If you work part-time, have a summer job or are already in full-time employment it’s important that you know your rights when it comes to hours and pay. It might be great making cash but not if you’re being treated unfairly, overworked or not being fairly paid.
Get to know your rights and speak out if you think you’re not being treated properly. Everything you need to know is in the Protection of Young Persons Act 1996 (ROI).
What is the Protection of Young Persons Act 1996?
The Protection of Young Persons Act 1996 was created to make sure that work carried out during school years doesn’t put young people’s education at risk. The Act generally applies to employees under 18. It means that employers (the people you work for) should not employ young people under 16 in regular full-time jobs.
When can I work if I’m under 16 years of age?
The rules around work depend on what age you are. If you are aged 14 or 15, the following applies to you:
- You can do light work during the summer holidays only (does not include during school term time)
- You can work for no more than seven hours a day or 35 hours a week. However, you can work up to 40 hours a week if it’s an approved work or an educational experience programme that is not harmful to your health, safety or development
- You must have at least 21 days off during this time to relax before school starts again
- If you are 14 years-old, you cannot work during school time. If you are over 15 years-old, you may do eight hours of light work a week during the school year
- If you happen to be working in film or advertising, you can get a special licence issued by the Government that allows you to work
When can I work if I’m over 16 years of age?
If you are a 16 or 17 year-old worker, the following applies to you:
- You are entitled to a 30-minute break after working for four and a half hours
- You cannot legally be asked to work before 6am in the morning or after 10pm at night
- You should have two days off every seven days. These days off should be consecutive, i.e. they should be two days off in a row
- Cannot legally be asked to work more than eight hours a day or 40 hours a week
Workers under 16 years-old
- Are entitled to a 30-minute break after four hours working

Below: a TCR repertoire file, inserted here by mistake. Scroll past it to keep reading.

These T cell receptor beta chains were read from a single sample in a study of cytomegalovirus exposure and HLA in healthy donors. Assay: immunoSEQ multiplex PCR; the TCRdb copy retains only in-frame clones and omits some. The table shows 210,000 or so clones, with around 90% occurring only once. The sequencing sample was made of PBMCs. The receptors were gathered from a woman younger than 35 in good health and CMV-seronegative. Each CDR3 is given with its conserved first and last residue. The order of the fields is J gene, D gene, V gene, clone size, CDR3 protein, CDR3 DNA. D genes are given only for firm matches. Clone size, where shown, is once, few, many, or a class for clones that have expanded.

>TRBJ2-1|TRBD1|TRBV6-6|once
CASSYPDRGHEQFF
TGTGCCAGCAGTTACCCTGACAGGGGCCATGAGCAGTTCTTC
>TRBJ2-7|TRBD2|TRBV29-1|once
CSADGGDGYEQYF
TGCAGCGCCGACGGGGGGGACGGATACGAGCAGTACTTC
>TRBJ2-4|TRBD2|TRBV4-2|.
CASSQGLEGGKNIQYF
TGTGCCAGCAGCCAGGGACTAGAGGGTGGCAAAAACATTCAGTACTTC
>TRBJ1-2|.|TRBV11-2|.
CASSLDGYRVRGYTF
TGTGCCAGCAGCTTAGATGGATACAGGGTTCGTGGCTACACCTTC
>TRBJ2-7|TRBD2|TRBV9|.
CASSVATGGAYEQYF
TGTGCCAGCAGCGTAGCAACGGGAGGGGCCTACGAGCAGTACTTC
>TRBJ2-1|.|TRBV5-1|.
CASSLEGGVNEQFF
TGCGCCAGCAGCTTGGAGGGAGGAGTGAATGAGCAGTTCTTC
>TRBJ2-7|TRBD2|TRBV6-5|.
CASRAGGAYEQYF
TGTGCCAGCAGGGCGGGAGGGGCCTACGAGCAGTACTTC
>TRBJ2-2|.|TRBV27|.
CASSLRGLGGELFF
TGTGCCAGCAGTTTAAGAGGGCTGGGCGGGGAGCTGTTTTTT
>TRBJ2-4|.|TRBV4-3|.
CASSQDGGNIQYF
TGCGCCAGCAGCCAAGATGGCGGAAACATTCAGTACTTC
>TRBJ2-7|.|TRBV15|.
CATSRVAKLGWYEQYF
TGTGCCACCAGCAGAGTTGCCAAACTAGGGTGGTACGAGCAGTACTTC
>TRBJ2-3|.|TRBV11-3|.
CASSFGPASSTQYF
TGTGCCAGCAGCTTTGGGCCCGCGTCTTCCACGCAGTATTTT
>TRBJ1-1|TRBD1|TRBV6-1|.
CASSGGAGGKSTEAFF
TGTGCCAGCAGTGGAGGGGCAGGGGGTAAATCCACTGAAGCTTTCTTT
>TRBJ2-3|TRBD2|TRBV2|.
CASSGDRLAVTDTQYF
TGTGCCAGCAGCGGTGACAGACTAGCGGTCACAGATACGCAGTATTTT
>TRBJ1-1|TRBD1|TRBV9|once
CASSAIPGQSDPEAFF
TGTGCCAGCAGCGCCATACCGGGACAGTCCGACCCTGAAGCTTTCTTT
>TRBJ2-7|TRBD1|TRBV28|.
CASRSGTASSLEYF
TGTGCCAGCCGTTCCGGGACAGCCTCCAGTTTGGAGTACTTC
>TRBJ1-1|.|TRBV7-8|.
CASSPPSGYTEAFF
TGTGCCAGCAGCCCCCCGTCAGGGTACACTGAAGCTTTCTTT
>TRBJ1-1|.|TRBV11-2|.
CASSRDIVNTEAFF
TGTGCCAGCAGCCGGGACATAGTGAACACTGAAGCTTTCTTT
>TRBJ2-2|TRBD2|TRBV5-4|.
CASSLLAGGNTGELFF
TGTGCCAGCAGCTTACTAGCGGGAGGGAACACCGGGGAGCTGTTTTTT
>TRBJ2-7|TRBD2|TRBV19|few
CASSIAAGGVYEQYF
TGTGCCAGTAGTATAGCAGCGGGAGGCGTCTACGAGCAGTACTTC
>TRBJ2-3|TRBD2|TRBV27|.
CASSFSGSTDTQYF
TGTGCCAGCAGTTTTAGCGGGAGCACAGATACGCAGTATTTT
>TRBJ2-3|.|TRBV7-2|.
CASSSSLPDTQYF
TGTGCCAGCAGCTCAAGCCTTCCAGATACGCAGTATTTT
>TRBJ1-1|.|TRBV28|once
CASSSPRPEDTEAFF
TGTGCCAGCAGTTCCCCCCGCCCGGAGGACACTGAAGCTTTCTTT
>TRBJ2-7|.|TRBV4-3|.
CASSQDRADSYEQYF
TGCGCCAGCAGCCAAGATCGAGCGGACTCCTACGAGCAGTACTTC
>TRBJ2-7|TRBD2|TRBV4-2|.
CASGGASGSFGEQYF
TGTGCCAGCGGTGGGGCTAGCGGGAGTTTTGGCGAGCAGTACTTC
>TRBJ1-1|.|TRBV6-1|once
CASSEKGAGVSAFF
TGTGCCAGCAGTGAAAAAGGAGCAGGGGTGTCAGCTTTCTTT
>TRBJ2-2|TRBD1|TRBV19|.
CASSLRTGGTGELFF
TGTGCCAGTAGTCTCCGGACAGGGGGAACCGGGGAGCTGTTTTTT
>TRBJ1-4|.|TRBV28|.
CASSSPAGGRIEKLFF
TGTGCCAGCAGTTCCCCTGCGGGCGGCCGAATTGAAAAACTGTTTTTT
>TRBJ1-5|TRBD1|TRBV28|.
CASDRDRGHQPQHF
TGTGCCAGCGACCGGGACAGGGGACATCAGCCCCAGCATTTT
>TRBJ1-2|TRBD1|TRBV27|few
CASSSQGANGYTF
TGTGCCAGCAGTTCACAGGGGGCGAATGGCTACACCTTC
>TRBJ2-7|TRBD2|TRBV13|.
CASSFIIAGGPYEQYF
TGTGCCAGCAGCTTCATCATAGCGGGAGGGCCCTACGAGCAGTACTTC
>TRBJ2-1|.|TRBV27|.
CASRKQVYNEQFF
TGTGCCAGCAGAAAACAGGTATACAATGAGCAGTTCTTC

- Cannot be asked to work before 8am or after 8pm
- Should have two days off every seven days
- Cannot be asked to work more than 35 hours a week, aside from during work experience, where they may work up to 40 hours a week
Laws for all employers of people under 18
All employers of people under 18:
- Should display a poster detailing the rights of young people in the workplace
- Must keep a register of each person employed: full name, date of birth, time work begins and finishes each day, wage rates and the total amount of wage paid to each person
What are the rules if I have more than one part time job?
If you are under 18 and working for more than one employer, your combined daily or weekly hours worked should not exceed the maximum number of hours allowed.
How much should I be paid?
As of January 1st, 2022, the national minimum wage for people aged 20 and over is €10.50 per hour. However, if you are younger than this, different rates will apply.
An employee who is under 18 must be paid at least €7.35 per hour (70% of minimum wage). An employee aged 18 is entitled to €8.40 per hour (80% of minimum wage). An employee aged 19 is entitled to €9.45 per hour (90% of minimum wage).
Your employer can pay you more than the minimum wage if they want, but they are not required to by law.
Need more information?
We are here to answer your questions and talk through your options. Our online chat service is for 16 to 25 year olds and is available Monday to Friday, 4pm to 8pm. Chat to us now about your situation.
- Chat now to a trained Youth Information Officer
- Or leave us a message and we will email you back